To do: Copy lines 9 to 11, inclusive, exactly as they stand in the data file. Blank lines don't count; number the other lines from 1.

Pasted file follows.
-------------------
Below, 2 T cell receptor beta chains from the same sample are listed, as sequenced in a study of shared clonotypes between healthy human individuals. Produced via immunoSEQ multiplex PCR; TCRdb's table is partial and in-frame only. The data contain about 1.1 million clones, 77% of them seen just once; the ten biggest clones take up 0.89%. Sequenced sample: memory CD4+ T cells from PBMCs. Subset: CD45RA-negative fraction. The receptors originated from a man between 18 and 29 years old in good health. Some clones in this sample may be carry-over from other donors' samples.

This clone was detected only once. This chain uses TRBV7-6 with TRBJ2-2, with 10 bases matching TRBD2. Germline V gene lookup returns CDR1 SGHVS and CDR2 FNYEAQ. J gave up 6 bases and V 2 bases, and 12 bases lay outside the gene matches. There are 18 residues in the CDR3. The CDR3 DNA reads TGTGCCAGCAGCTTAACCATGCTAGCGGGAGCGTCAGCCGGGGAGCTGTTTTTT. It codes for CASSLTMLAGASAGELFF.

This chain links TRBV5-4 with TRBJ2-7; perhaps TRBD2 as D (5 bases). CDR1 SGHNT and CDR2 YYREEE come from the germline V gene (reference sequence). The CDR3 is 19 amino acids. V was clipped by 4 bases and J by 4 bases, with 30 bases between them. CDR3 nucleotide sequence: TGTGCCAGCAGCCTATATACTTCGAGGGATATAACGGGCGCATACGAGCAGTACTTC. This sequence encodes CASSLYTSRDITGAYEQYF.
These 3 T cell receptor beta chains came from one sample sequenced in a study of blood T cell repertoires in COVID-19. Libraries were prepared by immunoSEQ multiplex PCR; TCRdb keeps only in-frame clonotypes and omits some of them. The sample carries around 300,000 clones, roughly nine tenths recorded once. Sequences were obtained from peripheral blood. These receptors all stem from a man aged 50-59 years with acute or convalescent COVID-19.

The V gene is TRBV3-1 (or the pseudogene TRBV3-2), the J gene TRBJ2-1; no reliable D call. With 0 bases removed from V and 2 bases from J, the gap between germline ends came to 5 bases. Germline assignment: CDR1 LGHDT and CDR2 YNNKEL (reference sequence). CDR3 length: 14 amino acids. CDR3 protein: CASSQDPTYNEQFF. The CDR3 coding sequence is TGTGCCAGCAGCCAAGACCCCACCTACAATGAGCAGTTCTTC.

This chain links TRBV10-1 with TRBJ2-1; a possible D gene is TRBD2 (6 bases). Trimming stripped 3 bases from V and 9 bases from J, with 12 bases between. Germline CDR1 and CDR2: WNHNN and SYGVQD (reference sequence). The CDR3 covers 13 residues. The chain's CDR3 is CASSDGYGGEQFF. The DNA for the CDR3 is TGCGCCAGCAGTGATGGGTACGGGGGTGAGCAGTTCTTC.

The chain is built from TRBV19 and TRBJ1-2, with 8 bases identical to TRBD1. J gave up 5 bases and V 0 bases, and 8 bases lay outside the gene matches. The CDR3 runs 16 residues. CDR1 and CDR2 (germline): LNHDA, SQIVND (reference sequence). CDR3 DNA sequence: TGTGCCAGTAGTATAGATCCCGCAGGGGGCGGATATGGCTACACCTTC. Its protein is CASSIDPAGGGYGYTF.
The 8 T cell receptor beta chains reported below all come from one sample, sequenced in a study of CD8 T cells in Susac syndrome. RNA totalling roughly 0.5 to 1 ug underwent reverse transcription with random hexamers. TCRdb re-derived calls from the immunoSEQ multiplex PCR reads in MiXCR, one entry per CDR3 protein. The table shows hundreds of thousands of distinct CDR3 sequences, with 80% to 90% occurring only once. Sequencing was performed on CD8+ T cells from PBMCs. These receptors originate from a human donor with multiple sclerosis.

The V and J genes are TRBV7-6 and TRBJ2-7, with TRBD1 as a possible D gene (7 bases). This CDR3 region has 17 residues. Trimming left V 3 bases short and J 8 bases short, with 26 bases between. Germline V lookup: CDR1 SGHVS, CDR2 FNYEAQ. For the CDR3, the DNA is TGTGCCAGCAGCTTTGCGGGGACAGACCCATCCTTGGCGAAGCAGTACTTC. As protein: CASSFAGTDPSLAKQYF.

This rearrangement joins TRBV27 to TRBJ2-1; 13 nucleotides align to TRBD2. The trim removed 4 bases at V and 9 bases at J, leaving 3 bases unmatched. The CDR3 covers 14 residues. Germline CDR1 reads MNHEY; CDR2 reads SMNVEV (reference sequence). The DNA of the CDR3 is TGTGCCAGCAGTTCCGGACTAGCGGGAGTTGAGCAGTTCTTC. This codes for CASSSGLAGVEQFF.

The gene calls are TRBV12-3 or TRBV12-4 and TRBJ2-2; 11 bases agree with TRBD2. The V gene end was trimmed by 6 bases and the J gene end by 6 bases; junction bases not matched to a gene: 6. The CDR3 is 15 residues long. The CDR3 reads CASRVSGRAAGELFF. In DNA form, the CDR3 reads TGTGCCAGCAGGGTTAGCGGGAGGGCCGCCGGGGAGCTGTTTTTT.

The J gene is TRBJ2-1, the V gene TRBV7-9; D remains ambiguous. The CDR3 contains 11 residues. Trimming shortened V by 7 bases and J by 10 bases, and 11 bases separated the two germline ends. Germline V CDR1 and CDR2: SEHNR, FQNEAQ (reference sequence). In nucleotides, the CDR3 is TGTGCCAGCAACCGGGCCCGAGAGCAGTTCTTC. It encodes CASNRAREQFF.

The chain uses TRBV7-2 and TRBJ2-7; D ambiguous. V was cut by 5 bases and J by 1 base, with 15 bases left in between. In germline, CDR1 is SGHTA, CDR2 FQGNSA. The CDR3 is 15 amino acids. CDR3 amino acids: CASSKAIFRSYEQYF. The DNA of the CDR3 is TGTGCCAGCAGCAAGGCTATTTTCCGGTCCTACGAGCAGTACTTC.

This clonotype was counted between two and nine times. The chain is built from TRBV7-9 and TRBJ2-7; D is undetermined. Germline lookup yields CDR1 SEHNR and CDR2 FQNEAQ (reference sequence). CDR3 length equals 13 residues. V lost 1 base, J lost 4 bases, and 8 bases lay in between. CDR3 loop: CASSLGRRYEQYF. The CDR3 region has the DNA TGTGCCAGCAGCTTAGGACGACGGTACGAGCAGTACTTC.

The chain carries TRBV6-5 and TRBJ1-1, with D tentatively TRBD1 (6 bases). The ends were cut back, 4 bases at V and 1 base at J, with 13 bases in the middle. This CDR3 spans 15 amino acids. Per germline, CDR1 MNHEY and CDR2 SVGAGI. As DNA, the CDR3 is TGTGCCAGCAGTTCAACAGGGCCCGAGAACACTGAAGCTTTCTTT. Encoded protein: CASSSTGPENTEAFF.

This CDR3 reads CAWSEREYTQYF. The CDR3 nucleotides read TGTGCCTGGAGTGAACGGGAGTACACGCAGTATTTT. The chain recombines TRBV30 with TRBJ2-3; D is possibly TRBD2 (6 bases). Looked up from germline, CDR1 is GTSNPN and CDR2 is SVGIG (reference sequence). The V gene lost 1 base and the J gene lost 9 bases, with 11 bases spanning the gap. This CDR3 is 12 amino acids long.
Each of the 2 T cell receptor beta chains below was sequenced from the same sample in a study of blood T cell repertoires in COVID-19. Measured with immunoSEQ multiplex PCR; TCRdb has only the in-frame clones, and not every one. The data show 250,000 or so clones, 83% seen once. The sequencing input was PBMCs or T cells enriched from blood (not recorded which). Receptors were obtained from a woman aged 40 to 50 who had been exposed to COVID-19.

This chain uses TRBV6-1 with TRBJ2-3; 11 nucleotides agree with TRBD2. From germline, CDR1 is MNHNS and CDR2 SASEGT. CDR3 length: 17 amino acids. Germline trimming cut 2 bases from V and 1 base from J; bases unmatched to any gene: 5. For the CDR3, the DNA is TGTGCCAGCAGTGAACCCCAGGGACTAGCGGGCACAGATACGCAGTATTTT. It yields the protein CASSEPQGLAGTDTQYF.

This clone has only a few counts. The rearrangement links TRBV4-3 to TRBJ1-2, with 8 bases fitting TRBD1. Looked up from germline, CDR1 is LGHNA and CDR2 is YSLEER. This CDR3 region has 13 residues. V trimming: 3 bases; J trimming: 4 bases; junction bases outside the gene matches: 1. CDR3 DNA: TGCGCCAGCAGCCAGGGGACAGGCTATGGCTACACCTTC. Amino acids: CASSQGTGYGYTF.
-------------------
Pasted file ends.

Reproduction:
The V and J genes are TRBV7-6 and TRBJ2-7, with TRBD1 as a possible D gene (7 bases). This CDR3 region has 17 residues. Trimming left V 3 bases short and J 8 bases short, with 26 bases between. Germline V lookup: CDR1 SGHVS, CDR2 FNYEAQ. For the CDR3, the DNA is TGTGCCAGCAGCTTTGCGGGGACAGACCCATCCTTGGCGAAGCAGTACTTC. As protein: CASSFAGTDPSLAKQYF.

This rearrangement joins TRBV27 to TRBJ2-1; 13 nucleotides align to TRBD2. The trim removed 4 bases at V and 9 bases at J, leaving 3 bases unmatched. The CDR3 covers 14 residues. Germline CDR1 reads MNHEY; CDR2 reads SMNVEV (reference sequence). The DNA of the CDR3 is TGTGCCAGCAGTTCCGGACTAGCGGGAGTTGAGCAGTTCTTC. This codes for CASSSGLAGVEQFF.

The gene calls are TRBV12-3 or TRBV12-4 and TRBJ2-2; 11 bases agree with TRBD2. The V gene end was trimmed by 6 bases and the J gene end by 6 bases; junction bases not matched to a gene: 6. The CDR3 is 15 residues long. The CDR3 reads CASRVSGRAAGELFF. In DNA form, the CDR3 reads TGTGCCAGCAGGGTTAGCGGGAGGGCCGCCGGGGAGCTGTTTTTT.